California’s new labor law is going to impact bug bounty companies. By how much is unknown.

Uber and Lyft aren't the only companies wrestling with California's new labor law.

While much of the attention around California’s recently passed Assembly Bill 5 (AB5) has focused on the future for Uber and Lyft drivers, bug bounty contractors working in California could also argue they’re covered under the law when it goes into effect next year.

California Gov. Gavin Newsom on Sept. 18 signed AB5, which changes how employers can classify independent contractors and employees. Bug bounty firms rely on freelance hackers to use their platforms and identify or help mitigate software vulnerabilities. Many government agencies and Fortune 500 companies use the platforms — and the cheap labor that comes with it — as a way to close a portion of their cybersecurity gaps.

The extent to which the law, which goes into effect Jan. 1, is applicable to bug bounty freelancers will hinge on an individual’s specific professional situation, employment attorneys told CyberScoop.  Yet, the grey area in which these freelance hackers now sit exacerbates the kind of uncertainty that could ripple throughout the security world, where contract work is plentiful.

The law enacts the so-called “ABC” test, in which businesses seeking to classify would-be employees as independent contractors can do so only if A) workers are “free from the control and direction” of the hiring entity, B) the workers’ responsibilities are outside the critical functions of the business and C) workers also have another role at an unrelated business operating in a similar field as the hiring entity.


Labor lawyers who spoke with CyberScoop differed on where bug bounty freelancers would fall in the ABC test.

“The functional issue will be whether the independent contractor’s role is a key part of the business,” said Edward Kraus, an attorney with experience on labor issues at the Silicon Valley Law Group. “If a bug bounty company’s primary job is to test companies by hiring out that work to contractors, that work is now questionable.”

Veena Dubal, an associate professor of law at the University of California Hastings College of the Law, was less circumspect. “Yes,” she said when asked if bug bounty contractors’ status will change. “They will need to be treated like employees, and it doesn’t have to affect their flexibility at all.”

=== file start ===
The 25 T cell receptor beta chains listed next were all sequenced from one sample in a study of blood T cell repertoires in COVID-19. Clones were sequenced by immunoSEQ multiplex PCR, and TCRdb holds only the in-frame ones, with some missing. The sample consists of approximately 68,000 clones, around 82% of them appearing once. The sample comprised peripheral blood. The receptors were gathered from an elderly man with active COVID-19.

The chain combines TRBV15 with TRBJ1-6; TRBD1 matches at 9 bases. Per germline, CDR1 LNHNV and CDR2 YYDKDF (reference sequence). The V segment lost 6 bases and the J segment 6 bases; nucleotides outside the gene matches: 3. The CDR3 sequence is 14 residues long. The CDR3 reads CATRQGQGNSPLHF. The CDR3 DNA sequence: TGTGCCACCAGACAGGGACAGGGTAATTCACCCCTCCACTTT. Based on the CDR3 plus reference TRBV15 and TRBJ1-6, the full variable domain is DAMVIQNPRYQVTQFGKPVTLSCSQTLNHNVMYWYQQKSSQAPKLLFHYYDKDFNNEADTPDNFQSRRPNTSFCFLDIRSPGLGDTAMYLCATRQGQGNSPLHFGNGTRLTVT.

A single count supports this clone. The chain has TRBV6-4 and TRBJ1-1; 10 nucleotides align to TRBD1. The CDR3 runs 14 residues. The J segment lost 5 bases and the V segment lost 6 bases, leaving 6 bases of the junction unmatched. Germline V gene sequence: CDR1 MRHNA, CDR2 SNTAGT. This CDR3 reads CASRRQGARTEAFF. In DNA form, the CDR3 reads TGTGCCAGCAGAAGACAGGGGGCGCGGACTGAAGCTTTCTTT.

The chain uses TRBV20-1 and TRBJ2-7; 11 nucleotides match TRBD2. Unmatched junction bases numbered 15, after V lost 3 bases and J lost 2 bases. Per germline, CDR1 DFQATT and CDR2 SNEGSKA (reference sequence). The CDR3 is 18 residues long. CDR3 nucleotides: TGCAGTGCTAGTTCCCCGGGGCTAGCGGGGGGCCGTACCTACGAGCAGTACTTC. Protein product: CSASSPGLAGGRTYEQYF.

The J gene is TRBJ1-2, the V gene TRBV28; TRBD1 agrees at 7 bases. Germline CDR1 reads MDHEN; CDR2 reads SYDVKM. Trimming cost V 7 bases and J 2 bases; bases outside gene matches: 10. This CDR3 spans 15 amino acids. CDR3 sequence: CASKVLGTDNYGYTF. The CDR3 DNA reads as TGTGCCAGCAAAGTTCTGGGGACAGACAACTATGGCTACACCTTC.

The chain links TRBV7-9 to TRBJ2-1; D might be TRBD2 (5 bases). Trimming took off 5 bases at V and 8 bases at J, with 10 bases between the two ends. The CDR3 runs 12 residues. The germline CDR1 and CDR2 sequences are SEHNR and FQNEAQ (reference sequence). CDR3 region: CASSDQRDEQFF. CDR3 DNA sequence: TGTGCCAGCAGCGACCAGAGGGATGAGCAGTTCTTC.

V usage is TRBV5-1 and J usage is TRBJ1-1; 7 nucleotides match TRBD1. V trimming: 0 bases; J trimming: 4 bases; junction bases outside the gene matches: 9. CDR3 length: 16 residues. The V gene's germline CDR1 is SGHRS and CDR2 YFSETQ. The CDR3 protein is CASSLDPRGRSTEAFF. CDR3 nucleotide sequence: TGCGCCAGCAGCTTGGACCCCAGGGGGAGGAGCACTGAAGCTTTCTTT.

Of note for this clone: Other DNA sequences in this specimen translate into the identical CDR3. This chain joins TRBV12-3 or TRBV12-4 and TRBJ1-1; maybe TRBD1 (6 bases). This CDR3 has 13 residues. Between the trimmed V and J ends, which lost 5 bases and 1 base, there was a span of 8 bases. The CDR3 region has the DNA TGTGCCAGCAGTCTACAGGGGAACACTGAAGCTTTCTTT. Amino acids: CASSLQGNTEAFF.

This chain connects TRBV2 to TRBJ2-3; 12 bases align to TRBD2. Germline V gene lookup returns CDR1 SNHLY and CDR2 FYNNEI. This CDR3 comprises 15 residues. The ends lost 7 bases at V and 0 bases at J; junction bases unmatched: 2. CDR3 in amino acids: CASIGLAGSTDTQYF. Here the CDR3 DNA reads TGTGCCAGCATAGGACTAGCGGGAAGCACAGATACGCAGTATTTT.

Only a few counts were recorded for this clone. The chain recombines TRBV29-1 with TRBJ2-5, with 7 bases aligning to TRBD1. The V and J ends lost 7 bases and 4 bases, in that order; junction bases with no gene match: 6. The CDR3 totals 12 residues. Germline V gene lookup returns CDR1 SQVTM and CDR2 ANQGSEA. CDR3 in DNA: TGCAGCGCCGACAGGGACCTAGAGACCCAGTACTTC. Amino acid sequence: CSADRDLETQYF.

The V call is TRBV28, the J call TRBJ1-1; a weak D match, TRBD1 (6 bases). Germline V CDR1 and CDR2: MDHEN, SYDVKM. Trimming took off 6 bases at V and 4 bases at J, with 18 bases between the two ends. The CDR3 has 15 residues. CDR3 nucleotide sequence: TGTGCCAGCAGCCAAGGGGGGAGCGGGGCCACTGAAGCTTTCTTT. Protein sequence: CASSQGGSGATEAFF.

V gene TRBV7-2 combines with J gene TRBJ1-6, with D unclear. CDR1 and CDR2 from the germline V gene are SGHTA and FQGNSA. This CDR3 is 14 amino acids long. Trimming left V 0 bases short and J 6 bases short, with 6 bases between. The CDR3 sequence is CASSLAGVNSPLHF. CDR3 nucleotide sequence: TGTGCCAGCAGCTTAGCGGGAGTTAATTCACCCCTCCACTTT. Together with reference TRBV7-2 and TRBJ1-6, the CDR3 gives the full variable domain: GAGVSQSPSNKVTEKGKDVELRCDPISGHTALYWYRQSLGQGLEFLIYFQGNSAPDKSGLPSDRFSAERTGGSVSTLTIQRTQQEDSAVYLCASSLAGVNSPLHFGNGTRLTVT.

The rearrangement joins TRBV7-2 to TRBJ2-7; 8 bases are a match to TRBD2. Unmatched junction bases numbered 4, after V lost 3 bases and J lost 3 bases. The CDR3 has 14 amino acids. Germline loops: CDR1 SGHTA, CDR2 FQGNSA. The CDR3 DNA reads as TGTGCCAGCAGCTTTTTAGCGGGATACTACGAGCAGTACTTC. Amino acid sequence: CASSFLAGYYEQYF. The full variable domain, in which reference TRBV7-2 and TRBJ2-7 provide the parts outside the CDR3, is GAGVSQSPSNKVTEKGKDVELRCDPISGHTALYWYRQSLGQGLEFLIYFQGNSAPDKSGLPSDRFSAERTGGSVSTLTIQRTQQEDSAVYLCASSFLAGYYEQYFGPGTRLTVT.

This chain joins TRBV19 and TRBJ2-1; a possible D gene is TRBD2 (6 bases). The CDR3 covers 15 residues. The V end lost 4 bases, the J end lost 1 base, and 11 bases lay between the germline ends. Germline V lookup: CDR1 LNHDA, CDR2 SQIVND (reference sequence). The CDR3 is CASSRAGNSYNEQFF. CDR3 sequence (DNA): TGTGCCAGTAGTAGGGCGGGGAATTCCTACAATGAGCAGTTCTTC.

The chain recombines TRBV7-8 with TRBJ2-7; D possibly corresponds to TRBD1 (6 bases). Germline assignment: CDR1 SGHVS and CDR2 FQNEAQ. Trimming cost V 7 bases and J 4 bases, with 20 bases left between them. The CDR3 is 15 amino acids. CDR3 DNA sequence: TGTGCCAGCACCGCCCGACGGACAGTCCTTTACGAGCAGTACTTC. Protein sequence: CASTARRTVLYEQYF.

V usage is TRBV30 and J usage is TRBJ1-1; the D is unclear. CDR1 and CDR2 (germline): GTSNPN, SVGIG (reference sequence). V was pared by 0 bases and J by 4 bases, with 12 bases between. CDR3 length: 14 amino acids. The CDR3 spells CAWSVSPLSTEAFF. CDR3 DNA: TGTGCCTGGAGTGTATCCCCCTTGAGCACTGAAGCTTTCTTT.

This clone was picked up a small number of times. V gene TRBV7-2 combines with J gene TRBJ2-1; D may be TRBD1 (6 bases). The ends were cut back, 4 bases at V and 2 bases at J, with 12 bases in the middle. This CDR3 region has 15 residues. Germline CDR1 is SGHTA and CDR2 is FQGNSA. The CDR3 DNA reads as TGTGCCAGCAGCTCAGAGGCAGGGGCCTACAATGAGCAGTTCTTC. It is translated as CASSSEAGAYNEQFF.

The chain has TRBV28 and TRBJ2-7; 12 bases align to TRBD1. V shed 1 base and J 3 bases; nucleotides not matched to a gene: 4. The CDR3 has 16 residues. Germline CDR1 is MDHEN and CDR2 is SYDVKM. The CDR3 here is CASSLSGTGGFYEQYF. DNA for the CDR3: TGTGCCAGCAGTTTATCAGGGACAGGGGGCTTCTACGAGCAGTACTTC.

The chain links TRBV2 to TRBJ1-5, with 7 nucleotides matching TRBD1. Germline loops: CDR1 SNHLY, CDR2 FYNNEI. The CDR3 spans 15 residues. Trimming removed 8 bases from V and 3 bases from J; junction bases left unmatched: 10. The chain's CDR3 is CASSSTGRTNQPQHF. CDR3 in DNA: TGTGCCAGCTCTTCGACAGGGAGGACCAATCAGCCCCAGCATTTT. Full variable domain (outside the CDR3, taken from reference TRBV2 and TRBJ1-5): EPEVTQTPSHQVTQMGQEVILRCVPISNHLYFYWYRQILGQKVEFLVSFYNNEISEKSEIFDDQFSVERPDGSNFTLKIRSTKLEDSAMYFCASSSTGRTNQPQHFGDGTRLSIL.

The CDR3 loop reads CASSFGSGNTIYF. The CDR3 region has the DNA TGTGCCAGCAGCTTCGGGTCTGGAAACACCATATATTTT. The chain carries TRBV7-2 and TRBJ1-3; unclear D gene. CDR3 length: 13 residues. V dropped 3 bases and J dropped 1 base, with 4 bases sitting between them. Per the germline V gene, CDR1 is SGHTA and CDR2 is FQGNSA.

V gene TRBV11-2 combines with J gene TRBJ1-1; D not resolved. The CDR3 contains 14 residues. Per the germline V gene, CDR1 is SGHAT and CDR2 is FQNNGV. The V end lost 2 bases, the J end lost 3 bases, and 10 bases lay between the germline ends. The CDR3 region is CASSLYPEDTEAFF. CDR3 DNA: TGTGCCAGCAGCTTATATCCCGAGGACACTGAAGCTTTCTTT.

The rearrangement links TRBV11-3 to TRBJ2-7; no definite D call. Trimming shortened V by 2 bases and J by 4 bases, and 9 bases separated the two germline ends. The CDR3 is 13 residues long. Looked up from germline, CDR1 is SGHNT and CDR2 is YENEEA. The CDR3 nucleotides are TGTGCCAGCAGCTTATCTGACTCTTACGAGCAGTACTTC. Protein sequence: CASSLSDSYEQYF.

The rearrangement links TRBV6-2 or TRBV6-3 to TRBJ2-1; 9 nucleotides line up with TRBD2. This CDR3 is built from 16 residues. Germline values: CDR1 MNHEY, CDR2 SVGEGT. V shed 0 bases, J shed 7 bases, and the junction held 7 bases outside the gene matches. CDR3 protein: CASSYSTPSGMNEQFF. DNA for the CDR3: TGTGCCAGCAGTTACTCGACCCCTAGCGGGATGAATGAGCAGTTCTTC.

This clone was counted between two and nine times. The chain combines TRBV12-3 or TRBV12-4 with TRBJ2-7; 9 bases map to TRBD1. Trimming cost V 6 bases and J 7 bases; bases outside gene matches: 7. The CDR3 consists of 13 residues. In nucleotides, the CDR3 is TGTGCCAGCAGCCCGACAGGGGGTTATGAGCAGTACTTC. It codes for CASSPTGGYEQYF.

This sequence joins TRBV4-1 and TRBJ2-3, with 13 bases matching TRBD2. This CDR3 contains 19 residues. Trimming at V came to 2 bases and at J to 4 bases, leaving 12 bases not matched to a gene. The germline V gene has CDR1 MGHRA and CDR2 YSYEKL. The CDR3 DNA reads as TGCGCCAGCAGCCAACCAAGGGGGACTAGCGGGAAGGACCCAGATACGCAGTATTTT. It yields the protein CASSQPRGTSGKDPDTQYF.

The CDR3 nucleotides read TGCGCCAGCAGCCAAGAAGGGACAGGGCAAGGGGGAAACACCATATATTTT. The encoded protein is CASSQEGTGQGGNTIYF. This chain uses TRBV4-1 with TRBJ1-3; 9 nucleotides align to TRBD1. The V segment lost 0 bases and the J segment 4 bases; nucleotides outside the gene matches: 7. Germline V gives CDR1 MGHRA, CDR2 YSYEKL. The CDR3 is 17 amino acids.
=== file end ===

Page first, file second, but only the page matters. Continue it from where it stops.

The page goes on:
The “ABC test” is already a matter of an ongoing debate in the halls of state government and Silicon Valley boardrooms. Tony West, Uber’s chief legal counsel, provided a glimpse into the company’s legal strategy when he told reporters Uber would pass the test based on the argument drivers do work outside the $31 billion firm’s core business. That stance almost certainly will be tested in court, likely resulting in a decision that clarifies how other firms will need to comply with AB5, legal experts said.

David Balter, assistant chief legal counsel for California’s division of labor standards, said the law “is not black and white” for bug bounty freelancers. A person who works primarily with one bug bounty company might have a stronger legal claim to be an employee, he acknowledged, while a freelancer submitting bugs to multiple vendors may have a “less clear” path to victory in court.


Bug bounty platform HackerOne defines its hackers as independent third-parties interested in participating in the bounty programs and connecting with clients. The company has raised $110.4 million, according to Crunchbase, in part by introducing customers like GM and Starbucks to white-hat hackers.

A representative for the company declined to comment for this article.

Competitors Synack and Bugcrowd both describe their hackers as contractors. The companies each acknowledged they’re monitoring the legal situation.

“The gig economy is still a young model, but it’s clearly the future of many types of work – it’s what many workers affirmatively want,” a Bugcrowd spokeswoman said in a statement.”What this law is and how it will be ultimately implemented continues to evolve and we continue to watch it, but we’re confident that in the end it will not negatively impact our model.”

If regulators do determine bug bounty firms are violating the law, it could become difficult to retain freelance triage contractors said Katie Moussouris, founder of Luta Security and a former HackerOne employee who also started Microsoft’s bug bounty program.


“Microsoft and other large companies already to pay six figures and give great benefits,” she said of triage personnel, adding that the job, which involves sifting through bug reports, is inherently repetitive and stressful.

“They will have to see what Uber and Lyft do,” she said of bug bounty providers. “But the triage personnel…that’s in the maintenance category of defense that has to understand offense and have good communication skills. [It’s] hard to hold on to those because it’s the toughest job you’ll never love.”

Jeff Stone

Written by Jeff Stone

Jeff Stone is the editor-in-chief of CyberScoop, with a special interest in cybercrime, disinformation and the U.S. justice system. He previously worked as an editor at the Wall Street Journal, and covered technology policy for sites including the Christian Science Monitor and the International Business Times.

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